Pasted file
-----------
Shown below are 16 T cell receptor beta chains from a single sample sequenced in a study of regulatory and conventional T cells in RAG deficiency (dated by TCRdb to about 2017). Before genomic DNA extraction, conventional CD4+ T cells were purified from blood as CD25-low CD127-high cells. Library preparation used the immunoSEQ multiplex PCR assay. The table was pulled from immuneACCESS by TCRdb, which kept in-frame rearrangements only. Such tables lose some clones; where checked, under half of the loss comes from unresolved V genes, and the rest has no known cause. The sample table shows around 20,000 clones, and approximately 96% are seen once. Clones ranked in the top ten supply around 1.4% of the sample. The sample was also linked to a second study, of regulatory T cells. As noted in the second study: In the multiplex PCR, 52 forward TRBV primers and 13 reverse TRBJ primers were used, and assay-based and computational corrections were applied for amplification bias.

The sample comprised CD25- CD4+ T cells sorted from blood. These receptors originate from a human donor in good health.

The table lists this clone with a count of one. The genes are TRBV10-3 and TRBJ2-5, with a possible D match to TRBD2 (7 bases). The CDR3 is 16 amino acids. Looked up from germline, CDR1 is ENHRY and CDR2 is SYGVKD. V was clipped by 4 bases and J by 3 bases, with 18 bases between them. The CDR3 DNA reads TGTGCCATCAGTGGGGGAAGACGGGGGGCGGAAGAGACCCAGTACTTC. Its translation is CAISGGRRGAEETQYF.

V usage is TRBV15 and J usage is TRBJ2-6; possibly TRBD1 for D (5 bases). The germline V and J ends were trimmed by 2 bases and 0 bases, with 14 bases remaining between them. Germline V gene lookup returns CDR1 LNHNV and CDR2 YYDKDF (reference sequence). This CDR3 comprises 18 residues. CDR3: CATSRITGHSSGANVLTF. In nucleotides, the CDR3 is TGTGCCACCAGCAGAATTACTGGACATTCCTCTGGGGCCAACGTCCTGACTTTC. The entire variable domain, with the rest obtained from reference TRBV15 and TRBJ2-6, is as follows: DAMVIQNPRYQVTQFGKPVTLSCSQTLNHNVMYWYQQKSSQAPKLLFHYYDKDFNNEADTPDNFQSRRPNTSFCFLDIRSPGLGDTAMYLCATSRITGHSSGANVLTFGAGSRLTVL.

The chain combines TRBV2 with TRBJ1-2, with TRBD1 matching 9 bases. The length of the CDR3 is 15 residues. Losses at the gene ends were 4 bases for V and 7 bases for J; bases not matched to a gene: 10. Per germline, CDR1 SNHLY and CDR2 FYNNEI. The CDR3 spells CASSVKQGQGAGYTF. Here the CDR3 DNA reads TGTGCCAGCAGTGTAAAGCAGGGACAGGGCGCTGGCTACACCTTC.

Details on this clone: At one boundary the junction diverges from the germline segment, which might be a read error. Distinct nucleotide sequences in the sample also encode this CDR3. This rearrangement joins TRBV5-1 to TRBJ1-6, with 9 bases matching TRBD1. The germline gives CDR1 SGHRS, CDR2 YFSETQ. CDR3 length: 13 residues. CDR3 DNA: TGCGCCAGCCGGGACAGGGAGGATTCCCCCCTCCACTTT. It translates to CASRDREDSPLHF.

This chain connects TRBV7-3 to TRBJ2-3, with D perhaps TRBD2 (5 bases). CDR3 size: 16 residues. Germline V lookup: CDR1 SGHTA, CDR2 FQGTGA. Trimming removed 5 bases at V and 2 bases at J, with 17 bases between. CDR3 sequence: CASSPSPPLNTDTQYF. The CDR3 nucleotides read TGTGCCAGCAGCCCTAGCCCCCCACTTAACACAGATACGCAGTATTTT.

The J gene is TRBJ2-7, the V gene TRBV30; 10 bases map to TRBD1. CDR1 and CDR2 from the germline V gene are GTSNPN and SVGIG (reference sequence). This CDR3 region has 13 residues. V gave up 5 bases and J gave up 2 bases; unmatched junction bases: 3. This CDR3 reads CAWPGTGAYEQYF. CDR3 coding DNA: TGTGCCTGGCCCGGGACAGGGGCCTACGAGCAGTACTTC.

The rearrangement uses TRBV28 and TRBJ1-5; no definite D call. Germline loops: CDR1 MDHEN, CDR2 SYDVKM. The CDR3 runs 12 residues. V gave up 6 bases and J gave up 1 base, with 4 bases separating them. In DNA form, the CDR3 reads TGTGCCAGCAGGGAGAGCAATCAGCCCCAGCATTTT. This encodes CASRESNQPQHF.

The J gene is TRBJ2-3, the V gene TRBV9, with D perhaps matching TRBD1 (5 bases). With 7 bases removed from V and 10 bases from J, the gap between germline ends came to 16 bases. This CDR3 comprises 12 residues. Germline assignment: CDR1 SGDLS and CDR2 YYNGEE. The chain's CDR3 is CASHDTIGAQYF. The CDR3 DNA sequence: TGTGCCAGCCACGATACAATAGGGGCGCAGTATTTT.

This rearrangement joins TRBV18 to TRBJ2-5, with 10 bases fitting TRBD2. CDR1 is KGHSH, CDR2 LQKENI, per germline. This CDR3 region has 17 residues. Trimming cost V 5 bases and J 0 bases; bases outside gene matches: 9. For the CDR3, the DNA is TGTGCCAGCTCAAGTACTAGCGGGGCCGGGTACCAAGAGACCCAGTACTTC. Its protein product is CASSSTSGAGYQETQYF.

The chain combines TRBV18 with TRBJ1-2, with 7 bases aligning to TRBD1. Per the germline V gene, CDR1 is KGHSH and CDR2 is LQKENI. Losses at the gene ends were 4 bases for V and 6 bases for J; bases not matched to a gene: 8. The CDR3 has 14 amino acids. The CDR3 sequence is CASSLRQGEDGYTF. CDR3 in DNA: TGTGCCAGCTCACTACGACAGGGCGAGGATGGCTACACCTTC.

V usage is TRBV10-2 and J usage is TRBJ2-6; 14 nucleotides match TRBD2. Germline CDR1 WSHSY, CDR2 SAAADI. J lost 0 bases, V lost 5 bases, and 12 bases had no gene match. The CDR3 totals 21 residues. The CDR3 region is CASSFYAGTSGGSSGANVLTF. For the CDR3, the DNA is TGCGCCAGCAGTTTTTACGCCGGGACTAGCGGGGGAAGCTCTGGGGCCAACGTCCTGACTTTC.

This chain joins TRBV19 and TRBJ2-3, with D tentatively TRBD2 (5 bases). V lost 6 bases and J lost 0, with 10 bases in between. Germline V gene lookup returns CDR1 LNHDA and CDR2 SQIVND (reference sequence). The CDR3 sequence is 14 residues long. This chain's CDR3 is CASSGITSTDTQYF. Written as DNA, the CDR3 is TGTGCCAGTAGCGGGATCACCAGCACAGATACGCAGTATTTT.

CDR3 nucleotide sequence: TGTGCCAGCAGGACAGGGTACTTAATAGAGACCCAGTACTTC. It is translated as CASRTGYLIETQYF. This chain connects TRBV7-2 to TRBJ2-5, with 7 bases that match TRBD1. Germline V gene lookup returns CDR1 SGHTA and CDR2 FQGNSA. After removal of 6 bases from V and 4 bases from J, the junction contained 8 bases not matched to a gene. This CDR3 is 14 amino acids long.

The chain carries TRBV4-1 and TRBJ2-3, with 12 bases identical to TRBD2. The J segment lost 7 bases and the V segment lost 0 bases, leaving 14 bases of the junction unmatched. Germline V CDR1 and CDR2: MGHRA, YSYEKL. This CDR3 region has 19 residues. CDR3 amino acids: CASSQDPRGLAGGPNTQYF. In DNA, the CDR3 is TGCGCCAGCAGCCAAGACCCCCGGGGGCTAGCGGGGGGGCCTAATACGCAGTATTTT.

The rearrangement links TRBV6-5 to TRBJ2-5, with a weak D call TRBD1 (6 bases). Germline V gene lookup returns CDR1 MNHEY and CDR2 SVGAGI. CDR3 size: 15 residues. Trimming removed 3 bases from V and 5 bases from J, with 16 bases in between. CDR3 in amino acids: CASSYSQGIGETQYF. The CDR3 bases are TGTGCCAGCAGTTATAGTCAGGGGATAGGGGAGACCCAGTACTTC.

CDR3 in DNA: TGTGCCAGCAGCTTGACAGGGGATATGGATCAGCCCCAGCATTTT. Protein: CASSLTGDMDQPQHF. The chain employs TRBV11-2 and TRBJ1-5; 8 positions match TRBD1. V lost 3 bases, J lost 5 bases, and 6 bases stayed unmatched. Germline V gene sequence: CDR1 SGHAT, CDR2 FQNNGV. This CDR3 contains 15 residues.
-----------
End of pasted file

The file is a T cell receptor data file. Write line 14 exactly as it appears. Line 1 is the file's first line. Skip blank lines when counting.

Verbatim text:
This chain joins TRBV19 and TRBJ2-3, with D tentatively TRBD2 (5 bases). V lost 6 bases and J lost 0, with 10 bases in between. Germline V gene lookup returns CDR1 LNHDA and CDR2 SQIVND (reference sequence). The CDR3 sequence is 14 residues long. This chain's CDR3 is CASSGITSTDTQYF. Written as DNA, the CDR3 is TGTGCCAGTAGCGGGATCACCAGCACAGATACGCAGTATTTT.